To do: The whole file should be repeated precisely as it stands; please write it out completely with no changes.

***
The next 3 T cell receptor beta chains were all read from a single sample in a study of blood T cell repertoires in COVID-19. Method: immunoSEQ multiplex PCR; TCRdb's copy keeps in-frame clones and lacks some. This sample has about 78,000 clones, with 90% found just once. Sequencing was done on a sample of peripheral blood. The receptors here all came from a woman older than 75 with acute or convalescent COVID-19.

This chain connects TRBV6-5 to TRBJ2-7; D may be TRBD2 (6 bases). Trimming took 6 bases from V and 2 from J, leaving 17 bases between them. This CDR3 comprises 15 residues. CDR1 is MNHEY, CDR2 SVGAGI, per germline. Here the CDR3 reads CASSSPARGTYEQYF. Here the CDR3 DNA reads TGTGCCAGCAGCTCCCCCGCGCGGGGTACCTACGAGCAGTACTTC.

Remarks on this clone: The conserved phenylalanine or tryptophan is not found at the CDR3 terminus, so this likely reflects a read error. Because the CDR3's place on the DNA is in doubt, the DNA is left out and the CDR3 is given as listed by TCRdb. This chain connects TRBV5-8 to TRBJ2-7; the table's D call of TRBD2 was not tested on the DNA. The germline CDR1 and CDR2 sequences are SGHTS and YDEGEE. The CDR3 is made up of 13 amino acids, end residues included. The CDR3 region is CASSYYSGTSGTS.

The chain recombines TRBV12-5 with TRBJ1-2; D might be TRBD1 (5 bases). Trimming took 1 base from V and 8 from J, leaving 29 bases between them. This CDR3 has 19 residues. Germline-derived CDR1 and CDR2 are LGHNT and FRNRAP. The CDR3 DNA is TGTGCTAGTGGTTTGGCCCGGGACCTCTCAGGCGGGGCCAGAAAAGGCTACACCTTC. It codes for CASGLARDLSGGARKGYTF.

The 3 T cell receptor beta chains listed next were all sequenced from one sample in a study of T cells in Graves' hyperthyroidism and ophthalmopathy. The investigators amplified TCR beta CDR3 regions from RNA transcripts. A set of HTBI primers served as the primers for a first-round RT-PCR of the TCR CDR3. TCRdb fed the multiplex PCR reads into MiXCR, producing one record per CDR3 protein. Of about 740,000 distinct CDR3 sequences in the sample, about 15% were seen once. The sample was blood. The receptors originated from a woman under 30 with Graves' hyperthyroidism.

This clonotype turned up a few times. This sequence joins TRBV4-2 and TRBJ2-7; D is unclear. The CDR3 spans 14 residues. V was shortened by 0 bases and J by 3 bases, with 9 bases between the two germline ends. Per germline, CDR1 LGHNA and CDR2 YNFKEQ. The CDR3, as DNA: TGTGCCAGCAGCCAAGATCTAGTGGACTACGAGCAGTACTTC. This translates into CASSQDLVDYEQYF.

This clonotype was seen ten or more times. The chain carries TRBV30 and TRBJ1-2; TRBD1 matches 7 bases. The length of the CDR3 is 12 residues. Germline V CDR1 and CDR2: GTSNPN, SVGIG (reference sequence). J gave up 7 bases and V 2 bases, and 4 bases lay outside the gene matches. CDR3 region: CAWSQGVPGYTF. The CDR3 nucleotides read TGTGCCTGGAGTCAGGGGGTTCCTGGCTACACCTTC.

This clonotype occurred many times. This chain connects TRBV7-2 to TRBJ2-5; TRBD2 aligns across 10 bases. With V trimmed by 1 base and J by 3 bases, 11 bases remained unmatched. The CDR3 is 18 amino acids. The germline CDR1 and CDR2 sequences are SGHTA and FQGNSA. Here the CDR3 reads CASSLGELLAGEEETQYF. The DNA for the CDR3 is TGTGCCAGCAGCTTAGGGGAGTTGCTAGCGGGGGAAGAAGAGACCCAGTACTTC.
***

The next 3 T cell receptor beta chains were all read from a single sample in a study of blood T cell repertoires in COVID-19. Method: immunoSEQ multiplex PCR; TCRdb's copy keeps in-frame clones and lacks some. This sample has about 78,000 clones, with 90% found just once. Sequencing was done on a sample of peripheral blood. The receptors here all came from a woman older than 75 with acute or convalescent COVID-19.

This chain connects TRBV6-5 to TRBJ2-7; D may be TRBD2 (6 bases). Trimming took 6 bases from V and 2 from J, leaving 17 bases between them. This CDR3 comprises 15 residues. CDR1 is MNHEY, CDR2 SVGAGI, per germline. Here the CDR3 reads CASSSPARGTYEQYF. Here the CDR3 DNA reads TGTGCCAGCAGCTCCCCCGCGCGGGGTACCTACGAGCAGTACTTC.

Remarks on this clone: The conserved phenylalanine or tryptophan is not found at the CDR3 terminus, so this likely reflects a read error. Because the CDR3's place on the DNA is in doubt, the DNA is left out and the CDR3 is given as listed by TCRdb. This chain connects TRBV5-8 to TRBJ2-7; the table's D call of TRBD2 was not tested on the DNA. The germline CDR1 and CDR2 sequences are SGHTS and YDEGEE. The CDR3 is made up of 13 amino acids, end residues included. The CDR3 region is CASSYYSGTSGTS.

The chain recombines TRBV12-5 with TRBJ1-2; D might be TRBD1 (5 bases). Trimming took 1 base from V and 8 from J, leaving 29 bases between them. This CDR3 has 19 residues. Germline-derived CDR1 and CDR2 are LGHNT and FRNRAP. The CDR3 DNA is TGTGCTAGTGGTTTGGCCCGGGACCTCTCAGGCGGGGCCAGAAAAGGCTACACCTTC. It codes for CASGLARDLSGGARKGYTF.

The 3 T cell receptor beta chains listed next were all sequenced from one sample in a study of T cells in Graves' hyperthyroidism and ophthalmopathy. The investigators amplified TCR beta CDR3 regions from RNA transcripts. A set of HTBI primers served as the primers for a first-round RT-PCR of the TCR CDR3. TCRdb fed the multiplex PCR reads into MiXCR, producing one record per CDR3 protein. Of about 740,000 distinct CDR3 sequences in the sample, about 15% were seen once. The sample was blood. The receptors originated from a woman under 30 with Graves' hyperthyroidism.

This clonotype turned up a few times. This sequence joins TRBV4-2 and TRBJ2-7; D is unclear. The CDR3 spans 14 residues. V was shortened by 0 bases and J by 3 bases, with 9 bases between the two germline ends. Per germline, CDR1 LGHNA and CDR2 YNFKEQ. The CDR3, as DNA: TGTGCCAGCAGCCAAGATCTAGTGGACTACGAGCAGTACTTC. This translates into CASSQDLVDYEQYF.

This clonotype was seen ten or more times. The chain carries TRBV30 and TRBJ1-2; TRBD1 matches 7 bases. The length of the CDR3 is 12 residues. Germline V CDR1 and CDR2: GTSNPN, SVGIG (reference sequence). J gave up 7 bases and V 2 bases, and 4 bases lay outside the gene matches. CDR3 region: CAWSQGVPGYTF. The CDR3 nucleotides read TGTGCCTGGAGTCAGGGGGTTCCTGGCTACACCTTC.

This clonotype occurred many times. This chain connects TRBV7-2 to TRBJ2-5; TRBD2 aligns across 10 bases. With V trimmed by 1 base and J by 3 bases, 11 bases remained unmatched. The CDR3 is 18 amino acids. The germline CDR1 and CDR2 sequences are SGHTA and FQGNSA. Here the CDR3 reads CASSLGELLAGEEETQYF. The DNA for the CDR3 is TGTGCCAGCAGCTTAGGGGAGTTGCTAGCGGGGGAAGAAGAGACCCAGTACTTC.